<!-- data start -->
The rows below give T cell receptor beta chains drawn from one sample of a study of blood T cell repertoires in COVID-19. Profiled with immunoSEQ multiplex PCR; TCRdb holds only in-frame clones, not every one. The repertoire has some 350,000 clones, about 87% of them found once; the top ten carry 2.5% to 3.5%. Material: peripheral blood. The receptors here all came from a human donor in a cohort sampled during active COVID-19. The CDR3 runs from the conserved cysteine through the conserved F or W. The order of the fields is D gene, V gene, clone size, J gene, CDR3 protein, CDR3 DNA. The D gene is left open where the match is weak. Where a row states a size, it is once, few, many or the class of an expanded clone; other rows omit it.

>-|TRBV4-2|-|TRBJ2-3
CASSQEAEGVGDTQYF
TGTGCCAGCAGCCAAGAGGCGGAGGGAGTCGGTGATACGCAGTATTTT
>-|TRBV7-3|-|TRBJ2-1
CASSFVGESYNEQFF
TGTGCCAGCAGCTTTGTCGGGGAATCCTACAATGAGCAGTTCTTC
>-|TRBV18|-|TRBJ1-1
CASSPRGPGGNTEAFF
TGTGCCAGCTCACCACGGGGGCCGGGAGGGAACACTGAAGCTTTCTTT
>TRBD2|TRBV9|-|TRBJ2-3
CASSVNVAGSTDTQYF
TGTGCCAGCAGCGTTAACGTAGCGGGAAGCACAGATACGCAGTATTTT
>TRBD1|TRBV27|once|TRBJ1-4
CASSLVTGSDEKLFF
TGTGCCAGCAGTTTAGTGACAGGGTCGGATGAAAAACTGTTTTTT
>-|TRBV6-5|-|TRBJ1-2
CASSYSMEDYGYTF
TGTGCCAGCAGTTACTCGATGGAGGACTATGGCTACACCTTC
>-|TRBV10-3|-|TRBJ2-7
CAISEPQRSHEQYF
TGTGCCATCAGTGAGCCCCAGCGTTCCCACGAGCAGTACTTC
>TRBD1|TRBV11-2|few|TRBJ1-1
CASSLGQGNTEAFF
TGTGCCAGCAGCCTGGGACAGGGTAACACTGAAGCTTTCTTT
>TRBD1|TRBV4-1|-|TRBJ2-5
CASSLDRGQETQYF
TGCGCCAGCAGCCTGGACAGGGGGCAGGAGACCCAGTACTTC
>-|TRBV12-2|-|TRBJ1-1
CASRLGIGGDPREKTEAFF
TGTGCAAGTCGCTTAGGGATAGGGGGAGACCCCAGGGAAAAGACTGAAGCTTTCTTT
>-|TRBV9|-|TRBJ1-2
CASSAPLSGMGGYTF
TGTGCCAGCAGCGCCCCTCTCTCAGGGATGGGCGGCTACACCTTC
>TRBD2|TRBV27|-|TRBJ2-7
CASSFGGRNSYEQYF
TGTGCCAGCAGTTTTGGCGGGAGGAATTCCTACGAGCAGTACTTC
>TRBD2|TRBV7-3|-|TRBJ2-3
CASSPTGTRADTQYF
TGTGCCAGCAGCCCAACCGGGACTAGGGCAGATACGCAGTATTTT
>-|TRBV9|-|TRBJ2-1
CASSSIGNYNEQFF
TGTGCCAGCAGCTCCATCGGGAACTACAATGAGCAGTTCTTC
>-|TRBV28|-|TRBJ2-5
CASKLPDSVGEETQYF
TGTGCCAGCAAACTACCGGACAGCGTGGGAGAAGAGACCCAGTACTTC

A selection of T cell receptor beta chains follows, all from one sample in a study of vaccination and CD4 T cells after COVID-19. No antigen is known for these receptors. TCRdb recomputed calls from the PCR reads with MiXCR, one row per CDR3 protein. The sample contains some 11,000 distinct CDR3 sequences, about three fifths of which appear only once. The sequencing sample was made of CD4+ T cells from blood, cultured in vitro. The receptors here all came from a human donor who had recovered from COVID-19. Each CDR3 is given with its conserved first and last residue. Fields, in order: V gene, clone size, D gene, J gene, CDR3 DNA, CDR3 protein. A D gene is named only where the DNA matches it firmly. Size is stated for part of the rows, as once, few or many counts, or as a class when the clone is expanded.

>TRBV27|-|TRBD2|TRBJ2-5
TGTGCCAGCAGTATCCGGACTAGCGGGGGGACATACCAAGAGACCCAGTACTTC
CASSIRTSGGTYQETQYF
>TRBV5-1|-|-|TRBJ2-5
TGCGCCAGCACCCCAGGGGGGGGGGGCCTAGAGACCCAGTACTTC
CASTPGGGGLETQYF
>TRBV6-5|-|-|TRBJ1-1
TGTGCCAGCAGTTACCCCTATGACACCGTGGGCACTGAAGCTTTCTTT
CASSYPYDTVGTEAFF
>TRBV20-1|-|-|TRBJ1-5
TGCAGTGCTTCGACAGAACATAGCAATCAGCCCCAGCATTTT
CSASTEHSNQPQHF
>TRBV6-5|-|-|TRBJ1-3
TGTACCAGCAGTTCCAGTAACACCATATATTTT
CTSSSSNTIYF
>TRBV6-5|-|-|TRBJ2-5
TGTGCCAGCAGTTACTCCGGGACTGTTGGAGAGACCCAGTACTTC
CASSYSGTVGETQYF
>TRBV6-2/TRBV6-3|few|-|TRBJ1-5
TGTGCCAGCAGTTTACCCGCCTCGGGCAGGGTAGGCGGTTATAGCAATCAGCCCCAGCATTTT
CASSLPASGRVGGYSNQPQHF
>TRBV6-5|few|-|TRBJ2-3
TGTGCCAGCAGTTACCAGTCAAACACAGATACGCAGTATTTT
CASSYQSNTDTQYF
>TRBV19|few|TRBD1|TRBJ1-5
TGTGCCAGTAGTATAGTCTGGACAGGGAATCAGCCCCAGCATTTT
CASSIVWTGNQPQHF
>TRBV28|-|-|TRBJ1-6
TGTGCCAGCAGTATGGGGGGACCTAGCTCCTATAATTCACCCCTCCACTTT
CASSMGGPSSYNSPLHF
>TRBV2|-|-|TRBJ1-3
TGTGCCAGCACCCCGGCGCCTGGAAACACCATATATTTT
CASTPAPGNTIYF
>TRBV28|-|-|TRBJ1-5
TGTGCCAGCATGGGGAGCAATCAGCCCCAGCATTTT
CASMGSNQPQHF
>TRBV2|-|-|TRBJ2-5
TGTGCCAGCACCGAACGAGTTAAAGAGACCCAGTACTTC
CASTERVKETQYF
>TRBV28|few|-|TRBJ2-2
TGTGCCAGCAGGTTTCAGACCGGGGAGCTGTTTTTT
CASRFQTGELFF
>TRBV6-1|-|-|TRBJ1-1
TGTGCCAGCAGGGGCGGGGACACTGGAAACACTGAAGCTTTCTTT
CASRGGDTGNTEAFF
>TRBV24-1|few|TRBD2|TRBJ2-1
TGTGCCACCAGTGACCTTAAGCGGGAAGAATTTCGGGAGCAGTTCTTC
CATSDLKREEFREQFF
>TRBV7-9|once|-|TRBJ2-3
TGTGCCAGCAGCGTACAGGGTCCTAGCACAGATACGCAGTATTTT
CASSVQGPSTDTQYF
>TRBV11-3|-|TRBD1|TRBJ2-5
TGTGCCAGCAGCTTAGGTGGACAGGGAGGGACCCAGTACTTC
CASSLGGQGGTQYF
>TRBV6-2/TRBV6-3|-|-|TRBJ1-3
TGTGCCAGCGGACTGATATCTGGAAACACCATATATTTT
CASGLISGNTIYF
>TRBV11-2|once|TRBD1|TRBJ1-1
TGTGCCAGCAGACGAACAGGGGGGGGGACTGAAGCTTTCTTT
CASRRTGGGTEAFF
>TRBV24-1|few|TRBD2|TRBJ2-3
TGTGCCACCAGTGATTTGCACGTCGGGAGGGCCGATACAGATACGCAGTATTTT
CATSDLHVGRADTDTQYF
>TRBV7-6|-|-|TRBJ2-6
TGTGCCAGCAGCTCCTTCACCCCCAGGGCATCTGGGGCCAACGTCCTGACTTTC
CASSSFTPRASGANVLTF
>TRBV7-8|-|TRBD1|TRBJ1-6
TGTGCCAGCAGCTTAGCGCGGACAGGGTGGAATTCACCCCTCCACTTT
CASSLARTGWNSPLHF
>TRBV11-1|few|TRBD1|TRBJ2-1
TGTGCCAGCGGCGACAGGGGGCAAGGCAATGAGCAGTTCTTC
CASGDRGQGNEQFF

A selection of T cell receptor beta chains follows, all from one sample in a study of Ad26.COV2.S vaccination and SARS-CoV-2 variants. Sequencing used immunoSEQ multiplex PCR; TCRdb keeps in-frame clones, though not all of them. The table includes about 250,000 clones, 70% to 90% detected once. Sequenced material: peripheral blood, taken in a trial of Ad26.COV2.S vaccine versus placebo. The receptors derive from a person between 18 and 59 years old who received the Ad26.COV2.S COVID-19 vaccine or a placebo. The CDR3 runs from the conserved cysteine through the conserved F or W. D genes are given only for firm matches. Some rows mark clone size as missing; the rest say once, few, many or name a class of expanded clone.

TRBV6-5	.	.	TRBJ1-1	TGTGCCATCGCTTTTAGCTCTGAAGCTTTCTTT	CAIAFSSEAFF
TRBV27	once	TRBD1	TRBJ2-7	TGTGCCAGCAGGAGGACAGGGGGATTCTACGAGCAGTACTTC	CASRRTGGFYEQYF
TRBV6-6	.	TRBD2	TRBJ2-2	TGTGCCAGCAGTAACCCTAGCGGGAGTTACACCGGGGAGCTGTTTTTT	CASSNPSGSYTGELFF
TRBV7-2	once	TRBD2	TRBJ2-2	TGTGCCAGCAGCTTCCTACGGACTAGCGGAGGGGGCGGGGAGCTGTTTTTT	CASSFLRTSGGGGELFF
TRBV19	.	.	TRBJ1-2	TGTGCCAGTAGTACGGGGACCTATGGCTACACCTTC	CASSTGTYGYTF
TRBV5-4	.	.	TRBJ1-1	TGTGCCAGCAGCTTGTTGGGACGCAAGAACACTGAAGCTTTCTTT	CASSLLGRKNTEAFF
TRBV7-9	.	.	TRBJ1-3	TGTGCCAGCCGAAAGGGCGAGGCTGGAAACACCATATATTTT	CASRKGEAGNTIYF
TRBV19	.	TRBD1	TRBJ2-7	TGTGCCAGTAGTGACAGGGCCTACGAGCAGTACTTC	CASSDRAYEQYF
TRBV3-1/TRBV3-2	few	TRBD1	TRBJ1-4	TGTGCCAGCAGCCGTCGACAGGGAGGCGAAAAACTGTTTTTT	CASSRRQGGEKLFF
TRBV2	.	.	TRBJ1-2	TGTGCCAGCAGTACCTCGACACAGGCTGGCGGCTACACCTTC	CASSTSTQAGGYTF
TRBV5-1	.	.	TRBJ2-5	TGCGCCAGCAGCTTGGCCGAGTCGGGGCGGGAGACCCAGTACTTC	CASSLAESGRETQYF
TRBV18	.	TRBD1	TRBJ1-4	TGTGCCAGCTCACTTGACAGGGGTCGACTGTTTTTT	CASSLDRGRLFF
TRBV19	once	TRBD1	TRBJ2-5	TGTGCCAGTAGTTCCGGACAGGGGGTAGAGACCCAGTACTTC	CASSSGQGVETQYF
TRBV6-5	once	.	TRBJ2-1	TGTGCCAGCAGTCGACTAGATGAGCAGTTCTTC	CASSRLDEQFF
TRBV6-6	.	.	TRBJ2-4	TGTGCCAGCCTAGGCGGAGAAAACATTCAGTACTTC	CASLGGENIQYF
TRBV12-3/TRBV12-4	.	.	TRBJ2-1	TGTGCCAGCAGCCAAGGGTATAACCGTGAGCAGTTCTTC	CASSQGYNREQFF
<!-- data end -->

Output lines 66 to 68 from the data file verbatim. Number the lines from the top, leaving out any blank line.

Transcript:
>TRBV6-2/TRBV6-3|few|-|TRBJ1-5
TGTGCCAGCAGTTTACCCGCCTCGGGCAGGGTAGGCGGTTATAGCAATCAGCCCCAGCATTTT
CASSLPASGRVGGYSNQPQHF